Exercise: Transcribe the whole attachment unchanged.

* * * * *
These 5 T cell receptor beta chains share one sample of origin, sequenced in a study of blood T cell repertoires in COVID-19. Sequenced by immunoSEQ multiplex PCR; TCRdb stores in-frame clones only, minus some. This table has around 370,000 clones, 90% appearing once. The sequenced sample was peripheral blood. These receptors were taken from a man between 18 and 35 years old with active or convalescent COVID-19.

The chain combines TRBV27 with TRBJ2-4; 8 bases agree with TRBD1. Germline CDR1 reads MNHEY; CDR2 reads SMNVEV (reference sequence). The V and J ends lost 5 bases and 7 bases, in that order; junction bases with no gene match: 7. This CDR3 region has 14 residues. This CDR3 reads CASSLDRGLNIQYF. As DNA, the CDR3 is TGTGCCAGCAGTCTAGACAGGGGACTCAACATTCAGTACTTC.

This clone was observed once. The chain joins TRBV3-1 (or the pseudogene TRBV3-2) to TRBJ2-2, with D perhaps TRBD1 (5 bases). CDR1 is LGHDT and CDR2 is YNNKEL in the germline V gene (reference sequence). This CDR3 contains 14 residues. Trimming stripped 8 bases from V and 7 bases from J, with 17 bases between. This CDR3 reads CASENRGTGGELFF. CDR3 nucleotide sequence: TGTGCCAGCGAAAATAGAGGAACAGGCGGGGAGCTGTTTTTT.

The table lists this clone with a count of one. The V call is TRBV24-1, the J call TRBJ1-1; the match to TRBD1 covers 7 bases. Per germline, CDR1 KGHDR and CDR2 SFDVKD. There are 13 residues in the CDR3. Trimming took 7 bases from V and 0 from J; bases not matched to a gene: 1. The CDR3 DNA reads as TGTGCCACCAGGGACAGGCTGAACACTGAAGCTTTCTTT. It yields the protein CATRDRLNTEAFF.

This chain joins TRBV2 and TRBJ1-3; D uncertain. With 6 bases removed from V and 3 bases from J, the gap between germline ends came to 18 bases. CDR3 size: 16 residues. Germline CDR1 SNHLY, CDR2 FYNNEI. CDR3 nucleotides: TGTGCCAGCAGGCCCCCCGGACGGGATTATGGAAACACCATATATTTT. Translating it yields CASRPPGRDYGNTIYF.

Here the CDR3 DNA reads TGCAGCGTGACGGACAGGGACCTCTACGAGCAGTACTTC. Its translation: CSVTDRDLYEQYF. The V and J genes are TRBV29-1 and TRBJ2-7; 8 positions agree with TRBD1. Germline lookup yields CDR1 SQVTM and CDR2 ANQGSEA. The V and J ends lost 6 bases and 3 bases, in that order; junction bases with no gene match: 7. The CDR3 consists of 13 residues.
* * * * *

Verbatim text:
These 5 T cell receptor beta chains share one sample of origin, sequenced in a study of blood T cell repertoires in COVID-19. Sequenced by immunoSEQ multiplex PCR; TCRdb stores in-frame clones only, minus some. This table has around 370,000 clones, 90% appearing once. The sequenced sample was peripheral blood. These receptors were taken from a man between 18 and 35 years old with active or convalescent COVID-19.

The chain combines TRBV27 with TRBJ2-4; 8 bases agree with TRBD1. Germline CDR1 reads MNHEY; CDR2 reads SMNVEV (reference sequence). The V and J ends lost 5 bases and 7 bases, in that order; junction bases with no gene match: 7. This CDR3 region has 14 residues. This CDR3 reads CASSLDRGLNIQYF. As DNA, the CDR3 is TGTGCCAGCAGTCTAGACAGGGGACTCAACATTCAGTACTTC.

This clone was observed once. The chain joins TRBV3-1 (or the pseudogene TRBV3-2) to TRBJ2-2, with D perhaps TRBD1 (5 bases). CDR1 is LGHDT and CDR2 is YNNKEL in the germline V gene (reference sequence). This CDR3 contains 14 residues. Trimming stripped 8 bases from V and 7 bases from J, with 17 bases between. This CDR3 reads CASENRGTGGELFF. CDR3 nucleotide sequence: TGTGCCAGCGAAAATAGAGGAACAGGCGGGGAGCTGTTTTTT.

The table lists this clone with a count of one. The V call is TRBV24-1, the J call TRBJ1-1; the match to TRBD1 covers 7 bases. Per germline, CDR1 KGHDR and CDR2 SFDVKD. There are 13 residues in the CDR3. Trimming took 7 bases from V and 0 from J; bases not matched to a gene: 1. The CDR3 DNA reads as TGTGCCACCAGGGACAGGCTGAACACTGAAGCTTTCTTT. It yields the protein CATRDRLNTEAFF.

This chain joins TRBV2 and TRBJ1-3; D uncertain. With 6 bases removed from V and 3 bases from J, the gap between germline ends came to 18 bases. CDR3 size: 16 residues. Germline CDR1 SNHLY, CDR2 FYNNEI. CDR3 nucleotides: TGTGCCAGCAGGCCCCCCGGACGGGATTATGGAAACACCATATATTTT. Translating it yields CASRPPGRDYGNTIYF.

Here the CDR3 DNA reads TGCAGCGTGACGGACAGGGACCTCTACGAGCAGTACTTC. Its translation: CSVTDRDLYEQYF. The V and J genes are TRBV29-1 and TRBJ2-7; 8 positions agree with TRBD1. Germline lookup yields CDR1 SQVTM and CDR2 ANQGSEA. The V and J ends lost 6 bases and 3 bases, in that order; junction bases with no gene match: 7. The CDR3 consists of 13 residues.